The good news is, all those other accessories can wait a few paychecks. Lights are required by law--and good lights are a really good idea--if you're going to be riding around after dark (and who won't be, now that it's autumn), but in Chicago's perpetual orange glow you can get away with wearing bright colors and not riding like a dumbass if you're really broke. Reflective velcro straps are like five bucks a pair. Ask a bikey person if she has an old blinky light she doesn't use anymore and might be willing to loan you. Fancy bike bags or those insanely expensive messenger bags that many cyclists use are nice but not required. Carrying racks/baskets are good investments, but if you normally don't carry around enough crap to make your shoulders ache then you'll be fine without one until you're comfortable enough using your bike to start hauling stuff with it. At that point, it becomes indispensable and you'll wonder how you ever lived without it. Trust me.

So now you've got your bike and your lock and you're starting to collect accessories. Now what? Well, that's what the sidebar is for. Knock yourself out. Fire a comment if you have a specific question and don't know where to find the answer.

Step 2: Take Metra. I know this probably sounds really stupid, but I've known hard-core urbanites either for whom Metra simply never occurred to them or who just absolutely refused to stoop to the level of taking the stupid suburban commuter train, gosh darn it. So I've come to the conclusion that Metra is an underutilized transportation resource among Chicago residents.

Now, it is true that Metra doesn't go everywhere, doesn't stop everywhere, isn't as cheap, and has those fare zones. And Metra trains run on schedules, and sometimes those schedules are only every hour or two and sometimes not at all. But you know what, Metra trains run on schedules. You can set your watch by those schedules, and if a train is not running on schedule they announce it at every station along the rest of the line every few minutes, even at 2am when there's absolutely no one on the platform and people in the vicinity are trying to sleep. Can you really say the same thing of the El lines? No, you cannot, not even now. So maybe, say, taking the Metra Electric instead of the #6 requires a bit more advanced planning on your part, but the trade-off is that you don't waste any time standing around wondering when the damn thing's gonna show up.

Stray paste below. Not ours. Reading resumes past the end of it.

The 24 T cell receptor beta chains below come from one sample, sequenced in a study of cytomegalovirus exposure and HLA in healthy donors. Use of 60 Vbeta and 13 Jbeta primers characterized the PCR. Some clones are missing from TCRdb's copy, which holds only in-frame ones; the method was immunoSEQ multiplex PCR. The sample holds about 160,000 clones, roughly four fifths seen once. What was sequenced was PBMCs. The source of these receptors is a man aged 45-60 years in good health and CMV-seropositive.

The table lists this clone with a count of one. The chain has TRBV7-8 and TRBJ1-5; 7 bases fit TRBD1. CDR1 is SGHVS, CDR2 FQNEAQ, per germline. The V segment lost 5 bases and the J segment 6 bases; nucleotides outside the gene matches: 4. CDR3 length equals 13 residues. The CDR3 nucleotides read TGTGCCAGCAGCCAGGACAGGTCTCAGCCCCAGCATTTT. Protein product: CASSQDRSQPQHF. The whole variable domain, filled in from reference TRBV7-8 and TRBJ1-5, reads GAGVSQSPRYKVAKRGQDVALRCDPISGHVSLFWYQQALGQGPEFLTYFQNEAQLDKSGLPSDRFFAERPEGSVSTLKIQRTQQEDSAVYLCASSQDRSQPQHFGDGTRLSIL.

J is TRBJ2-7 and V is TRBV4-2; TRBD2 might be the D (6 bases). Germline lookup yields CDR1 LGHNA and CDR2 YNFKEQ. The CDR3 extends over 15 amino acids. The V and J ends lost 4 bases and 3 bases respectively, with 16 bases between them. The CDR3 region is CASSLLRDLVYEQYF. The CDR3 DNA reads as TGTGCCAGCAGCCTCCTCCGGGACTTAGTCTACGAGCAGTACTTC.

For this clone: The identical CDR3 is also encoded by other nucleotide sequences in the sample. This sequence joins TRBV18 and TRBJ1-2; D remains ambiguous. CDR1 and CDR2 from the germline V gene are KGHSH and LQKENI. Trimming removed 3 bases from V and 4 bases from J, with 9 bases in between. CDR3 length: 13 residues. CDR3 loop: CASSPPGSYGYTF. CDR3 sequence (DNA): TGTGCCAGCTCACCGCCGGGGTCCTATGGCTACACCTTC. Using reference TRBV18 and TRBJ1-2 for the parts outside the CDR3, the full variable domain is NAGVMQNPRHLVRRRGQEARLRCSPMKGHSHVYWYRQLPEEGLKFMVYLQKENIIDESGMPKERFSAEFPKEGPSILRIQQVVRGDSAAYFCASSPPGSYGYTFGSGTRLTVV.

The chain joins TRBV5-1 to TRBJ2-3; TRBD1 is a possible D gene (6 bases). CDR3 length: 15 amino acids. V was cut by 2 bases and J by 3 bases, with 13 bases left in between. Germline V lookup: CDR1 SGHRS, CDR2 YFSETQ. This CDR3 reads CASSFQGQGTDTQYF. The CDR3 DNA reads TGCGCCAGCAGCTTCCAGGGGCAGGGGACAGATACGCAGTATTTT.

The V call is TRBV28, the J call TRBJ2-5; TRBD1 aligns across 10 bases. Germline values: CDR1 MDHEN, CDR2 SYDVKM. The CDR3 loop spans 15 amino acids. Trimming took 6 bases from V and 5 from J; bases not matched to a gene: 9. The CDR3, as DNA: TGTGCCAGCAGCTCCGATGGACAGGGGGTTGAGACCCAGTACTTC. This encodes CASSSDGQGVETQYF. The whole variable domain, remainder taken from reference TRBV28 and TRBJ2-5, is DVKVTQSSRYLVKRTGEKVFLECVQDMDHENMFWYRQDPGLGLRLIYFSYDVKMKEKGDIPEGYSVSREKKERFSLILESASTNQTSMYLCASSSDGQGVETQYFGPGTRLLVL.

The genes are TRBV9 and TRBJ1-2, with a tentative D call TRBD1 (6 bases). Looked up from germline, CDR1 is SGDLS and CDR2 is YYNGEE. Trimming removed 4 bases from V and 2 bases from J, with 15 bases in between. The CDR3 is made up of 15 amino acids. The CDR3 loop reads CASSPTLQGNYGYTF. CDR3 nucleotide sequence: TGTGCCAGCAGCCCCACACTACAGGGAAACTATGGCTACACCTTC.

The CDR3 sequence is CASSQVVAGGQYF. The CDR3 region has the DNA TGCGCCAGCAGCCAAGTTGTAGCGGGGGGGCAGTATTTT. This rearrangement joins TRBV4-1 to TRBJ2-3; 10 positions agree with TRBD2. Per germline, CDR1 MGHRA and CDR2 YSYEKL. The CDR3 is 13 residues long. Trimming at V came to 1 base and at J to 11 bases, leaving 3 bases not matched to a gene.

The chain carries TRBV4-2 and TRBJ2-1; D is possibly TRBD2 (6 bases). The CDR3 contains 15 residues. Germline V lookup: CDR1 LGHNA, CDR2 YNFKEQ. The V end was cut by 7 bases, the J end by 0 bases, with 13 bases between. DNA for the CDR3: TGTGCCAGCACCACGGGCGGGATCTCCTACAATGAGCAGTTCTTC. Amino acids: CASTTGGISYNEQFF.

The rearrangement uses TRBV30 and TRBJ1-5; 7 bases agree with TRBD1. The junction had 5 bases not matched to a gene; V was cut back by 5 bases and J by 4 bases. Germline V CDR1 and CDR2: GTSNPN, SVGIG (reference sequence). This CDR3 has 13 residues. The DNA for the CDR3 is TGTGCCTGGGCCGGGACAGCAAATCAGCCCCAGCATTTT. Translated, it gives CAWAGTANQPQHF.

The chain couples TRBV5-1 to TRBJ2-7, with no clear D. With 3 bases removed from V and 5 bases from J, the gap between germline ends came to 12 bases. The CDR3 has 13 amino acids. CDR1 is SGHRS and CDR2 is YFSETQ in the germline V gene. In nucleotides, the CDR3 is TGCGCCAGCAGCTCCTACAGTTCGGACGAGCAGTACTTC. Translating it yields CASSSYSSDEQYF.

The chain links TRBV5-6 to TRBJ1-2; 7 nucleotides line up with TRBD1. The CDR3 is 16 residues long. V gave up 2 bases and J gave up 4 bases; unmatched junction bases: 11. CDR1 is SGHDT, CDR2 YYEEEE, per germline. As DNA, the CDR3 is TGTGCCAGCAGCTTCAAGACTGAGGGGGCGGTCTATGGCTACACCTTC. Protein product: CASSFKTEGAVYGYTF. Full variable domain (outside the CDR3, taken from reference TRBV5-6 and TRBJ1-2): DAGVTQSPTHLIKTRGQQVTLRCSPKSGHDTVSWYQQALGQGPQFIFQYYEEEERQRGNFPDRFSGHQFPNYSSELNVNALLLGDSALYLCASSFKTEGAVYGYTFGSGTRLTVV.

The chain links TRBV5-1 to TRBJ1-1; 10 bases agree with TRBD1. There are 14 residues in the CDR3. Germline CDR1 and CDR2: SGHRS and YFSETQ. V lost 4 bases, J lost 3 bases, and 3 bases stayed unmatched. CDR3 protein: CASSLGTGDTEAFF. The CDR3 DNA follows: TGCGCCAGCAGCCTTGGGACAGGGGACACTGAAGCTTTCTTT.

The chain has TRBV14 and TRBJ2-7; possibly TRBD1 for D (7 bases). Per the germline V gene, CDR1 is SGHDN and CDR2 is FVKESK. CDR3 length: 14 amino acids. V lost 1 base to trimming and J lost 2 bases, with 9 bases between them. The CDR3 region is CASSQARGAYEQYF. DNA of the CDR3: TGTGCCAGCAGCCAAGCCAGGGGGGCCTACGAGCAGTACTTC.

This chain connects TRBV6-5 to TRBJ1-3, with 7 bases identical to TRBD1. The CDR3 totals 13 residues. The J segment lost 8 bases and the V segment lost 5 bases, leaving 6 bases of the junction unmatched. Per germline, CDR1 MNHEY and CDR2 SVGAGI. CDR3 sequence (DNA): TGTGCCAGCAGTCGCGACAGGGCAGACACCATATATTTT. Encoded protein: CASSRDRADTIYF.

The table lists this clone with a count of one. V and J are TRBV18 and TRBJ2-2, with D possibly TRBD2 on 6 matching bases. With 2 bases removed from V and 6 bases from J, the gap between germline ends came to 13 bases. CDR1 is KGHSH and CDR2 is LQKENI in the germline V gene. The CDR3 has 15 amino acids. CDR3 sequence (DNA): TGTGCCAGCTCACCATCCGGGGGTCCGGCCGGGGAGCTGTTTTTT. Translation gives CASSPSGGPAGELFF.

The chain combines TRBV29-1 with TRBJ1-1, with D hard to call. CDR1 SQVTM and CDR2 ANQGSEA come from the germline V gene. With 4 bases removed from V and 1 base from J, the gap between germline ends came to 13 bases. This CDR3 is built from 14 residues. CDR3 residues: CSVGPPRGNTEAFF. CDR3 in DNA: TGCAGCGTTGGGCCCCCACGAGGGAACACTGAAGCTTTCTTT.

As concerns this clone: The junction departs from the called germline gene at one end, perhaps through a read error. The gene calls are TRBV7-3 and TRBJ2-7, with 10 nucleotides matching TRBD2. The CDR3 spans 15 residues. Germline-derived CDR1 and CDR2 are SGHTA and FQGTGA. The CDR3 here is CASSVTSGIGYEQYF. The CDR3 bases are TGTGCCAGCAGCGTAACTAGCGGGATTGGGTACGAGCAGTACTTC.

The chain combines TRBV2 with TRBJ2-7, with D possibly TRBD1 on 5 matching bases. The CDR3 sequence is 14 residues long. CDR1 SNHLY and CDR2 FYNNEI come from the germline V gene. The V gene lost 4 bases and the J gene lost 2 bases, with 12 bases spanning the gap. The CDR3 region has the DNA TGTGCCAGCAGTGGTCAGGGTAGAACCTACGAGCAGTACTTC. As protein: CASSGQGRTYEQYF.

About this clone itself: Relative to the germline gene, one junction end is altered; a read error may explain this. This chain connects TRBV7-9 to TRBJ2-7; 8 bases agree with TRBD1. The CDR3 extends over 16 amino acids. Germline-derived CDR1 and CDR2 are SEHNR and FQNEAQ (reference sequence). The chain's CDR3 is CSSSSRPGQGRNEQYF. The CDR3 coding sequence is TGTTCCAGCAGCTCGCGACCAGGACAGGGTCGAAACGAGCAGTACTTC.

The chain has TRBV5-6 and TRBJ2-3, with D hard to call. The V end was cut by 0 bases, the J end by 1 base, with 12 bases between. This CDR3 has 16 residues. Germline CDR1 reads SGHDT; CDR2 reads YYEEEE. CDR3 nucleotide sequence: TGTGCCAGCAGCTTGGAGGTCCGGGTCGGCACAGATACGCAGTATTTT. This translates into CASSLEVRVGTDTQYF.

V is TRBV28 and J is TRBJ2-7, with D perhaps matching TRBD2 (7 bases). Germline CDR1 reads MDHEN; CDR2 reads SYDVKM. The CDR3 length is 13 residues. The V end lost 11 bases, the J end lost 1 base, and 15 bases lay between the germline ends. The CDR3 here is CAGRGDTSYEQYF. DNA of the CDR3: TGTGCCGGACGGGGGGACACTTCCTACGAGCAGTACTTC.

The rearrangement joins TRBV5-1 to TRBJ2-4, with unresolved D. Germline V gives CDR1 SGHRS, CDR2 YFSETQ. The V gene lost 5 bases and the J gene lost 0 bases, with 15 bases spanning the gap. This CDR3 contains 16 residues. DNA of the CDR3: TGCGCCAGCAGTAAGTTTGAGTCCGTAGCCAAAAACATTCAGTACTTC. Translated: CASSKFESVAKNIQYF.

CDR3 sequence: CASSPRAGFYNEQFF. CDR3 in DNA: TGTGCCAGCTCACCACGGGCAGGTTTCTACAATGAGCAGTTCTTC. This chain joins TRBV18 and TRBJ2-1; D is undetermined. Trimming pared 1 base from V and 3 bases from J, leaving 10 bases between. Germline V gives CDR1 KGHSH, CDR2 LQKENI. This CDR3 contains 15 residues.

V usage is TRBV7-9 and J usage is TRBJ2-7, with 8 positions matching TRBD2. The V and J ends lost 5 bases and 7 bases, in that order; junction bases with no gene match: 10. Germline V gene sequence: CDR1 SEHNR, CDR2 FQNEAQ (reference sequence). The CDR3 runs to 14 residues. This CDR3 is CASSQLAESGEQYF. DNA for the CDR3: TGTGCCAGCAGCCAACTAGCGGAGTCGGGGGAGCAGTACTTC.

[Begin part where I was later shown to be wrong, but not until later.] I know what else you're thinking: Metra has also announced fare increases and service reductions, but they haven't released any of the details yet, so we don't yet know how bad it will be. Well, the good news is that I'm pretty sure Metra wields a bit more clout in the RTA, so Metra's hikes and cuts probably won't be as bad as the CTA's. You see, there's this idea that the El is taken by poor people/pissy hipsters who don't contribute anything useful to society, while Metra is taken by rich businessmen who live in the posh suburbs and work in the Loop and are therefore essential to the Chicago area economy. I know as well as you do how completely false that notion is (and someone always calls racism, too), but it's there. There's also the simple, undeniable fact that Metra serves far more communities over a far larger area, so people outside the behemoth that is Chicago have a different idea about what's fair.

So if it's a feasible option for you, take advantage of these sentiments and learn to take Metra. The 10-ride pass is real bargain, especially considering that it's valid for an entire year from the date of purchase (and extra-specially considering that I've never seen a conductor actually check the date on the back of one, but you didn't hear it from me). I predict that Metra's doomsday scenario won't be more than just a big nuisance, nothing that will actually cripple the city. If it turns out I'm wrong and you're pissed at me for the suggestion, then I'll buy you a drink. [No on took me up on this, but like I said above in the update, I think I owe myself two or three right now. Metra is what keeps my general carlessness from driving me crazy. Why the hell else do I put up with living in Hyde Park? Because it's so easy to get the hell out!]

24 October 2007

Scene from a Metra station

Actually I just wanted to tell you that Dune is done; I've added the pics from Mt. Baldy and explained what the heck Mt. Baldy is (short answer: a big pile of sand). But hey, sometimes the sky is just too pretty and I can't help myself.


Adventures with a folding bike, episode 2: paradise between the
sewers. Scattered along a narrow strip of shoreline between the postindustrial hellholes of Gary and Michigan City is the Indiana Dunes National Lakeshore, fragile and beautiful, perennially imperiled, infinitely precious.